• Module qualification:

    The commercial success of any PV technology is based on the reliability of its modules. Almost all commercial PV modules now have a 25-year warranty. It is therefore of great importance for PV module manufacturers to appropriately assess the reliability of their products (module qualification and type approval).

    Beyond the tests described above, the PVMT Laboratory is further equipped according to the PV module qualification standard IEC 61215. This includes the following tests, some of which are described below in more detail:

    • Visual inspection
    • Insulation test and wet leakage test
    • Hot-spot endurance and UV preconditioning
    • Thermal cycling, humidity freeze and damp heat tests
    • Bypass diode tests
    • Mechanical stress tests: robustness of termination, mechanical load and hail test
    In 2016 the IEC 61215 standard was revised, with some minor changes and several major ones. The PVMT Laboratory is working on the required modifications of the equipment and the measurement procedures.

  • These tests are performed to assess the electrical insulation resistance of a module. The insulation test is a “dry test”, aiming to assess module electrical insulation between active parts and accessible parts. A voltage of either 500 V or the maximum system voltage (whichever is greater) is applied to the module for 2 minutes and the insulation resistance is measured. The wet leakage test is designed to assess the module’s electrical insulation in a “wet” environment, to verify that moisture from rain, fog, dew or snow does not enter the active parts of the module, and is thus particularly relevant for the tropics. The test is carried out essentially as for the insulation test, except that the module is tested while immersed in a water solution of given resistivity. Both tests act also as “control tests”, as they are often performed after many of the other stress tests listed below.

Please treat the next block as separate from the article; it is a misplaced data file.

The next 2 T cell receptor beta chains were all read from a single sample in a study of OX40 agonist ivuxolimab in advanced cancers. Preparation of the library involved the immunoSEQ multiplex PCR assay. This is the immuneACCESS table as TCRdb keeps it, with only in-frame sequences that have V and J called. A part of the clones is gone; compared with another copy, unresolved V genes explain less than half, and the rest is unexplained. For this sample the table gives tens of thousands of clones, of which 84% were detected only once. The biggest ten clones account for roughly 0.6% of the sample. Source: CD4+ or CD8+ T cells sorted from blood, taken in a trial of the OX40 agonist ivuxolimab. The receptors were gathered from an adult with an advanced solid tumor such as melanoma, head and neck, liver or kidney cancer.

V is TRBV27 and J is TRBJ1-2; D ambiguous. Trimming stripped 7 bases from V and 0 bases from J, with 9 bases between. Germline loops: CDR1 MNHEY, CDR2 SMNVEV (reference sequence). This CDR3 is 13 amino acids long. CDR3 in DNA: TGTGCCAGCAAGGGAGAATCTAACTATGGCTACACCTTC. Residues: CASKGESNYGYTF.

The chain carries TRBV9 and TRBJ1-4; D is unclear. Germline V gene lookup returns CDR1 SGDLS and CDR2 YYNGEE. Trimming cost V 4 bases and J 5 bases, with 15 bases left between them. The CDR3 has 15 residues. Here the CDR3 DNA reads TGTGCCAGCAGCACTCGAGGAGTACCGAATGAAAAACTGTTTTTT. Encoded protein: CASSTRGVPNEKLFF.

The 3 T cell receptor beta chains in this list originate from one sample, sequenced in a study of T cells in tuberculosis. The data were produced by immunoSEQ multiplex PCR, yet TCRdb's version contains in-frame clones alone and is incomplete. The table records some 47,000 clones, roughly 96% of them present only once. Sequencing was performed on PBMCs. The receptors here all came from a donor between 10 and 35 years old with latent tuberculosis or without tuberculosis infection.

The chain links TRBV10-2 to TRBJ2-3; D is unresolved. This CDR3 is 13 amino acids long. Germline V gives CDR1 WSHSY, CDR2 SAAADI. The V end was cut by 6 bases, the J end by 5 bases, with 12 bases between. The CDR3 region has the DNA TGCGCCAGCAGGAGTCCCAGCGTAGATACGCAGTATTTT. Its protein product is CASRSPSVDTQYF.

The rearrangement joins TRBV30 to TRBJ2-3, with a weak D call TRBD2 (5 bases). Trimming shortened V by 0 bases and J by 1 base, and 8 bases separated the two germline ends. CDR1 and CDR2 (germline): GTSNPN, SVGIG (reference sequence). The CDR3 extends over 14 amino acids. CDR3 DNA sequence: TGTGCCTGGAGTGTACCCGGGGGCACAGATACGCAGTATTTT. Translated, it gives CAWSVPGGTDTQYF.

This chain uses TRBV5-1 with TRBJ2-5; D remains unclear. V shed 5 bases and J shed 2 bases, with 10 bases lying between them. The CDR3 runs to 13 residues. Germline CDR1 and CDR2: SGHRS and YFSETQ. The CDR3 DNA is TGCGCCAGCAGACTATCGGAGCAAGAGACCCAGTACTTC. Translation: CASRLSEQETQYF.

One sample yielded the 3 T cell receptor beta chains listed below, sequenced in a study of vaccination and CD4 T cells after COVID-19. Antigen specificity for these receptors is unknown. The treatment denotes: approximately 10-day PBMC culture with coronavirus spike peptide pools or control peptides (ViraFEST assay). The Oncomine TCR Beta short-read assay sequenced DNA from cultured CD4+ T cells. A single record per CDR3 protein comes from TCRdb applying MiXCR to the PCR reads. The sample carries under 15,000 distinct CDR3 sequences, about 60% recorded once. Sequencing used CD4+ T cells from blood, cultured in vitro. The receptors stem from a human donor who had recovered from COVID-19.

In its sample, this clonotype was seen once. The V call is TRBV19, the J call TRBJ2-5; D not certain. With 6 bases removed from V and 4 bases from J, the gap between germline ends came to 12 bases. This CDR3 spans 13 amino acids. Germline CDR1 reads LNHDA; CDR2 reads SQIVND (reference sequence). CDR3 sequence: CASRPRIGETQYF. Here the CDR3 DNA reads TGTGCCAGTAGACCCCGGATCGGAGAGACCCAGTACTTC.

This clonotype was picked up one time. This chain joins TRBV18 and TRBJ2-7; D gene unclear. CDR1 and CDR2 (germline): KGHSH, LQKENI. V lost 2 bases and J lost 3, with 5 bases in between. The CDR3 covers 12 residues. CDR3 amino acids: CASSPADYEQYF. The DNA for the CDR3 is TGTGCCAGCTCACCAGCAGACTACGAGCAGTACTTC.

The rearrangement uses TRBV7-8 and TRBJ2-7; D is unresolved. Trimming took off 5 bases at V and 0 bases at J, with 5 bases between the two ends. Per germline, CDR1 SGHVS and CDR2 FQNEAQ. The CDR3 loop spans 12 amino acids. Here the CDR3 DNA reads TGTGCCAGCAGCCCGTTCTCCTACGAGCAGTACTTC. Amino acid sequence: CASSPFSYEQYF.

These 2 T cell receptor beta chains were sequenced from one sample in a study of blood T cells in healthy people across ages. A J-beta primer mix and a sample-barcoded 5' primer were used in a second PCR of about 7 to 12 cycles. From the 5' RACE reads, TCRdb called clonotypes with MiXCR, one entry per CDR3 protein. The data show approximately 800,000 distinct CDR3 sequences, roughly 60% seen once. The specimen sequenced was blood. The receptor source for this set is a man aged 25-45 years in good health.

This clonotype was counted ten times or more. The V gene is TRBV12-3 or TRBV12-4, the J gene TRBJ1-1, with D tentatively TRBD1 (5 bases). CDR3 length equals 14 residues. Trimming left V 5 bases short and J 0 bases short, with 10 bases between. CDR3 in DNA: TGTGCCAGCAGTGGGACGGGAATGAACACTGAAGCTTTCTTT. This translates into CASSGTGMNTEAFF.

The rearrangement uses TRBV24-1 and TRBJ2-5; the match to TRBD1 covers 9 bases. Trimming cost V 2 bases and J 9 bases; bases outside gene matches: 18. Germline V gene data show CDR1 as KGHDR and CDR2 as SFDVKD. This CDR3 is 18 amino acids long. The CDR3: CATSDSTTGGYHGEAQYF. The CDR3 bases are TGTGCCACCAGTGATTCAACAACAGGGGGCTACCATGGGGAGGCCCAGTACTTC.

• The purpose of the hotspot endurance test is to determine the module’s ability to withstand hot-spot heating. Defective cells are first detected by electrical characterization, then the worst ones are shaded for 1-5 hours to determine if there is an excessive cell temperature increase. The UV preconditioning test is an ageing test aiming to identify any susceptibility to UV degradation. The module under test is irradiated with at least 15 kWh/m2 of total UV irradiation in the 280-350 nm wavelength range. In both cases the tested module is then checked against damages (visual inspection, insulation, wet leakage, electrical characterisation if required).

  • Climate chamber tests are commonly used to study the effect on the module reliability of environmental factors such as temperature and relative humidity variations. The PVMT Laboratory is equipped with five thermal chambers to conduct the following tests: Thermal cycling test, humidity-freeze test, damp heat test. The thermal cycling test involves a cyclic repeat of temperatures of 85°C and -40°C. The same temperature range is used in the humidity-freeze test, but the relative humidity is kept at 85% while at 85°C, to assess the module’s ability to withstand the effect of freezing at sub-zero temperatures. The same humidity level occurs in the damp heat test (typically 85°C and 85% relative humidity for 1000 hours), to assess effects of long-term penetration of humidity. Control tests (visual inspection and wet leakage) are performed to detect failures at the end of each test. Besides standard reliability tests, the climate chambers are also used for potential-induced degradation (PID) tests (see below).

  • The standard static mechanical load test is performed to determine the ability of PV modules to withstand mechanical loads, such as that of snow load, which is relevant at higher latitudes and thus part of the international standard. The system applies a pressure of +2400 Pa and -2400 Pa alternately for one hour each, and then repeats this cycle two more times. If desired, the load is increased to +5400 Pa during the last cycle. The equipment can also operate in the “dynamic mode”, where the module is subjected to 1000 cycles of ±1000 Pa.